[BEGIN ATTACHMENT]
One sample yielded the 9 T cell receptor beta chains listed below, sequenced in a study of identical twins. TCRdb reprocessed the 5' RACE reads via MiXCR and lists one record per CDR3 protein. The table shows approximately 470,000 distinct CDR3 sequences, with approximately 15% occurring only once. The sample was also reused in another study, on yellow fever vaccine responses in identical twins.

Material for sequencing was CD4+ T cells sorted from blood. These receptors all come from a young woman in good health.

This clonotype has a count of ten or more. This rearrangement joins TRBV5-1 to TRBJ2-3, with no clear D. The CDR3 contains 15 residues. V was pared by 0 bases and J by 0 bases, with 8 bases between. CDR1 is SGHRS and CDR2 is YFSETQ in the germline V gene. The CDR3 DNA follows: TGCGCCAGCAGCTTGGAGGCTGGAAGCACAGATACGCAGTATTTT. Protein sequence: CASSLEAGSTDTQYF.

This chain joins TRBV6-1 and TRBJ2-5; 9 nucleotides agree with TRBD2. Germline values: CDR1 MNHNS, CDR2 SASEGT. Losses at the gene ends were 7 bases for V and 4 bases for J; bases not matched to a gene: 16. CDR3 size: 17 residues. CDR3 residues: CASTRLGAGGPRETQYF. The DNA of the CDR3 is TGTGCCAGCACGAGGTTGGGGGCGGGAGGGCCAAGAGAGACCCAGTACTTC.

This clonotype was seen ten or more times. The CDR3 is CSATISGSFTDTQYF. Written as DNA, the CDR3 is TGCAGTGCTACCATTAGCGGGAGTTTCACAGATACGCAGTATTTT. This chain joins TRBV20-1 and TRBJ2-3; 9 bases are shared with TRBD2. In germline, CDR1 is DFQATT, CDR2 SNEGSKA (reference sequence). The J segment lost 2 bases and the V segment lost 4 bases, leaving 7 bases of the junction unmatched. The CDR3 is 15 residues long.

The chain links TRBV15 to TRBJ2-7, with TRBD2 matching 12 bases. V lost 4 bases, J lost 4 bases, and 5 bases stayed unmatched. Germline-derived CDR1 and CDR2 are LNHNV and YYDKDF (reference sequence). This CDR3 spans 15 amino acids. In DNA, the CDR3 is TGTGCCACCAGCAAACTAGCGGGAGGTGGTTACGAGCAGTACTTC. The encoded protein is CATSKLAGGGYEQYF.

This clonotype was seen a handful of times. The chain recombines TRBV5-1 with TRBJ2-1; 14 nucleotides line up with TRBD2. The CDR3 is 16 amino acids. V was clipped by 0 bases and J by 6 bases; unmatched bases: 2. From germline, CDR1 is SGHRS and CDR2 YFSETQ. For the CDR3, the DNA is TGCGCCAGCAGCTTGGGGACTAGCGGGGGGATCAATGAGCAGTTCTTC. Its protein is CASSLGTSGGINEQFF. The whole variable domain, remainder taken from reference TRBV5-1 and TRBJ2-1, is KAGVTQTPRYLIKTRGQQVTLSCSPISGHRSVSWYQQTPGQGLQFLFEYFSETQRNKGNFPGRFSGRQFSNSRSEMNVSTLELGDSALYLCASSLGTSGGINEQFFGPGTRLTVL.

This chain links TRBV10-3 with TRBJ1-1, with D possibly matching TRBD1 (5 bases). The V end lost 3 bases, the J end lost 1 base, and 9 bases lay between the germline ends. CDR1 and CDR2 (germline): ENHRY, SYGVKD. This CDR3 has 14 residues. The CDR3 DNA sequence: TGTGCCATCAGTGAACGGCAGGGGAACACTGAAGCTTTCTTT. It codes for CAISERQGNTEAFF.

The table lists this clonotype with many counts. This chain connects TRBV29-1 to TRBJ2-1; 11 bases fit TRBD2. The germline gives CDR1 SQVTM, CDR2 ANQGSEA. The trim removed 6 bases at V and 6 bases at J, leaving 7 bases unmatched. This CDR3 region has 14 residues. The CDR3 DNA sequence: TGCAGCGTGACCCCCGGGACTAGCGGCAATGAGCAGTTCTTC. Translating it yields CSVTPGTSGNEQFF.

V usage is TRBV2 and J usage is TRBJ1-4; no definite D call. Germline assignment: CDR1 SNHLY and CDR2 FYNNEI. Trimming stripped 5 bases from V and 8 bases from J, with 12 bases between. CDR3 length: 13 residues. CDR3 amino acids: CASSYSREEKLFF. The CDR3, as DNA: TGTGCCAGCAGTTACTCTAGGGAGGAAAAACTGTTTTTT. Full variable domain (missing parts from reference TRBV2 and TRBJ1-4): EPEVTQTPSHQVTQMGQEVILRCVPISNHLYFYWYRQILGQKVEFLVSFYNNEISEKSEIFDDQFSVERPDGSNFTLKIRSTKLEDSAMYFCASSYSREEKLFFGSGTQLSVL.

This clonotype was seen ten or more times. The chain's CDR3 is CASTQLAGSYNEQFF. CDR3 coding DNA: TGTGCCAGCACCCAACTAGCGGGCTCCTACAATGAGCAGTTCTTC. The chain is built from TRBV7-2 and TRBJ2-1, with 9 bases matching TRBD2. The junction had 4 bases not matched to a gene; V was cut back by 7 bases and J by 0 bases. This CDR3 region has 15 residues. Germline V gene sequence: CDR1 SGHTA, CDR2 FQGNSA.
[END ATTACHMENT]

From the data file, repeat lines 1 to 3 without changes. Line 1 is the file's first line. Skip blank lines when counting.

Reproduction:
One sample yielded the 9 T cell receptor beta chains listed below, sequenced in a study of identical twins. TCRdb reprocessed the 5' RACE reads via MiXCR and lists one record per CDR3 protein. The table shows approximately 470,000 distinct CDR3 sequences, with approximately 15% occurring only once. The sample was also reused in another study, on yellow fever vaccine responses in identical twins.

Material for sequencing was CD4+ T cells sorted from blood. These receptors all come from a young woman in good health.

This clonotype has a count of ten or more. This rearrangement joins TRBV5-1 to TRBJ2-3, with no clear D. The CDR3 contains 15 residues. V was pared by 0 bases and J by 0 bases, with 8 bases between. CDR1 is SGHRS and CDR2 is YFSETQ in the germline V gene. The CDR3 DNA follows: TGCGCCAGCAGCTTGGAGGCTGGAAGCACAGATACGCAGTATTTT. Protein sequence: CASSLEAGSTDTQYF.